There were many great anecdotes that I wish I could talk about, but I don’t want to spoil too many so that you can read it for yourself. However, I do want to share a few parts that I felt perfectly resonated with me. Morrissey wrote about how women are always being bombarded with advice from male and female colleagues about how to network, how to be more assertive even how to dress. This part reminded me of a speaker series I attended this past summer during my internship with Goldman Sachs. Sheara Fredman, the Chief Accounting Officer (CAO) for the company, shared a story about a bright pink Valentino dress that she wore when presenting to the board. She remembers stepping into the elevator with a male colleague who commented on her choice of dress and how it was bright. The subtext likely implied that it was a bright, bold and obviously feminine choice. She simply explained to him that the board had been sitting in meetings quite honestly the entire day and in order to stand out she wanted to do something different. The colleague took a step back and replied that they had never thought of that. She simply explained that as a woman it was something she thought about. In fact it was something she thought about often. I myself have done this and I find it interesting that it never goes away.
Secondly when talking about the 30% Club she wrote about how some men were more willing to speak up than others in favor of putting their support behind the club. One man in particular happened to have a strong willed daughter that he wanted to make sure had a future that was ready to let her succeed without barriers. Morrissey wrote that “often men with daughters are particularly committed to wanting change for women”. This is a very accurate sentiment that even I have seen with my friends' fathers and their push for them to go out and do great things while helping pave the way for them. I know my dad does it for me everyday.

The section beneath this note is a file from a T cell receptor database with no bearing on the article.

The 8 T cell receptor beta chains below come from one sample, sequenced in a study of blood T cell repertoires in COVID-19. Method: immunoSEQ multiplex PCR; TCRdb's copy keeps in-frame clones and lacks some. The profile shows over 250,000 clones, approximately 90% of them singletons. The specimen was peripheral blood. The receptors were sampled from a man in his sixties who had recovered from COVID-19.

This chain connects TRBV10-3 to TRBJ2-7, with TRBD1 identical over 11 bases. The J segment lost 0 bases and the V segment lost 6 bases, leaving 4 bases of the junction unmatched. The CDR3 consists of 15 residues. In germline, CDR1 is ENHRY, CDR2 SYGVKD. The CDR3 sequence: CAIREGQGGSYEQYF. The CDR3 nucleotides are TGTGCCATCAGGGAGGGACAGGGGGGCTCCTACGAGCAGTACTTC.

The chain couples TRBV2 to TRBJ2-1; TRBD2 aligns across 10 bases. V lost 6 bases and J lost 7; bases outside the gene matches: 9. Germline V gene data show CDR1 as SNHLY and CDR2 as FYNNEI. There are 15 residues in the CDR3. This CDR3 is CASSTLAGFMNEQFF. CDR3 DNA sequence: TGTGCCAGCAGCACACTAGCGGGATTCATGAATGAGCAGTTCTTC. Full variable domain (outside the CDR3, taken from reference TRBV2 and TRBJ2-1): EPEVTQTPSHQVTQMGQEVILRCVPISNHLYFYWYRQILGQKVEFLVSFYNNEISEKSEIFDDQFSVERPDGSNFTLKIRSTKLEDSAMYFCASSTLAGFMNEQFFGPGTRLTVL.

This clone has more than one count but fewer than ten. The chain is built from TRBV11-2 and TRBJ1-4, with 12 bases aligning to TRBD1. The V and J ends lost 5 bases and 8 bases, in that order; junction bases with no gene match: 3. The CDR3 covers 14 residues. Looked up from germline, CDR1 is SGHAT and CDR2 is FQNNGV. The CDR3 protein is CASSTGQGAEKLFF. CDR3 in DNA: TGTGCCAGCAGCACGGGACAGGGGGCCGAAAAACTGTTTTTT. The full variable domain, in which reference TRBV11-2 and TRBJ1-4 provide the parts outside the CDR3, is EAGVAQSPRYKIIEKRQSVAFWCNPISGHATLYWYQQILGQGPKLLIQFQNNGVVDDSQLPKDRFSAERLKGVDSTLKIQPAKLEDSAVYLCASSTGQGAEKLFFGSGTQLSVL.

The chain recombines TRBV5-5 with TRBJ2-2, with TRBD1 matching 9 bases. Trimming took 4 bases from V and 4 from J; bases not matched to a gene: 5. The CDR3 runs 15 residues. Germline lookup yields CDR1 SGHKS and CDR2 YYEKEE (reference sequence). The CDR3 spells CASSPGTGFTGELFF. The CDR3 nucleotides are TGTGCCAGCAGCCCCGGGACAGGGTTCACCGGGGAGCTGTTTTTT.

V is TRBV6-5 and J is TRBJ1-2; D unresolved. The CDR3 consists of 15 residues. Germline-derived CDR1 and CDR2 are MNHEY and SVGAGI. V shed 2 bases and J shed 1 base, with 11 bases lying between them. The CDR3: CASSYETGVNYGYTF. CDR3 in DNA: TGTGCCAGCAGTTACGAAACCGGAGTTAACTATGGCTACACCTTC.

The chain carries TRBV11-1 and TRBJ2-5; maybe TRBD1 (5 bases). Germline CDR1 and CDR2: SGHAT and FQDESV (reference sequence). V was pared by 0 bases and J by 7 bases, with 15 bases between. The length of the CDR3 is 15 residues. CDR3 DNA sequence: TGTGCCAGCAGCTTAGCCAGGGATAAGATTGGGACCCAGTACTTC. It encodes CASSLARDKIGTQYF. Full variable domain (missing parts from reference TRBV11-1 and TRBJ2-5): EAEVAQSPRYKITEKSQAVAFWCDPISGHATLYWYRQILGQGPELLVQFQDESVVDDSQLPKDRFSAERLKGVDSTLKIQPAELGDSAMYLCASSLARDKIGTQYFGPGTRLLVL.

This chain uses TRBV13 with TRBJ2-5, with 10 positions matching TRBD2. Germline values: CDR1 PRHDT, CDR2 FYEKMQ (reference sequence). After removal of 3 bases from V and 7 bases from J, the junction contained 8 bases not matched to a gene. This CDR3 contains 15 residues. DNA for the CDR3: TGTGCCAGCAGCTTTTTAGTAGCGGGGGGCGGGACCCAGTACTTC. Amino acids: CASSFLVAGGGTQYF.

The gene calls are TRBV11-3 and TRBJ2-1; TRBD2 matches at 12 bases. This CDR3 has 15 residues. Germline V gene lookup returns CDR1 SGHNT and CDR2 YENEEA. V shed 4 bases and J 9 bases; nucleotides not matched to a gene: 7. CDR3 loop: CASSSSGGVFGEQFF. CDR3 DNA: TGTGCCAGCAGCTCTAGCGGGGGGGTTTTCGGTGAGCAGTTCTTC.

The last big takeaway I want to share is that although we still have a long way to go Morrissey wants to make it very clear that we have made it a long way. There are great things to be celebrated. Just a few months ago CitiBank named their first ever female CEO Jane Fraser. These momentous occasions should be celebrated and we should take time to celebrate them. Morrissey wrote something that I want to share and it is that “women are not victims unless we choose to be seen as such”. I agree with this sentence so wholeheartedly. Women are not victims and I refuse to see us as such. We are all powerful and making strides and will continue to do so.
This was truly a delight to read. It was compassionate in its delivery and I really appreciated the perspectives that Morrissey gave. She spent her peak career years running a business, raising a family and getting the 30% Club the support it needed. She is a fantastic example of a woman who knew what she wanted and went for it. I finished her book and felt inspired and I know you will too. If you’re interested take a look at the 30% Club’s website linked here https://30percentclub.org/.
“Leaning in to a corrupt system may have seemed the ‘only’ option - now, together, we can challenge and transform the system”
Each book here at Cheers&Chapters is rated based off of certain categories that are genre specific, however every book will get a Cheers Factor. The Cheers Factor is how much we wanted to raise our glass while reading it. So get your glasses ready and cheers!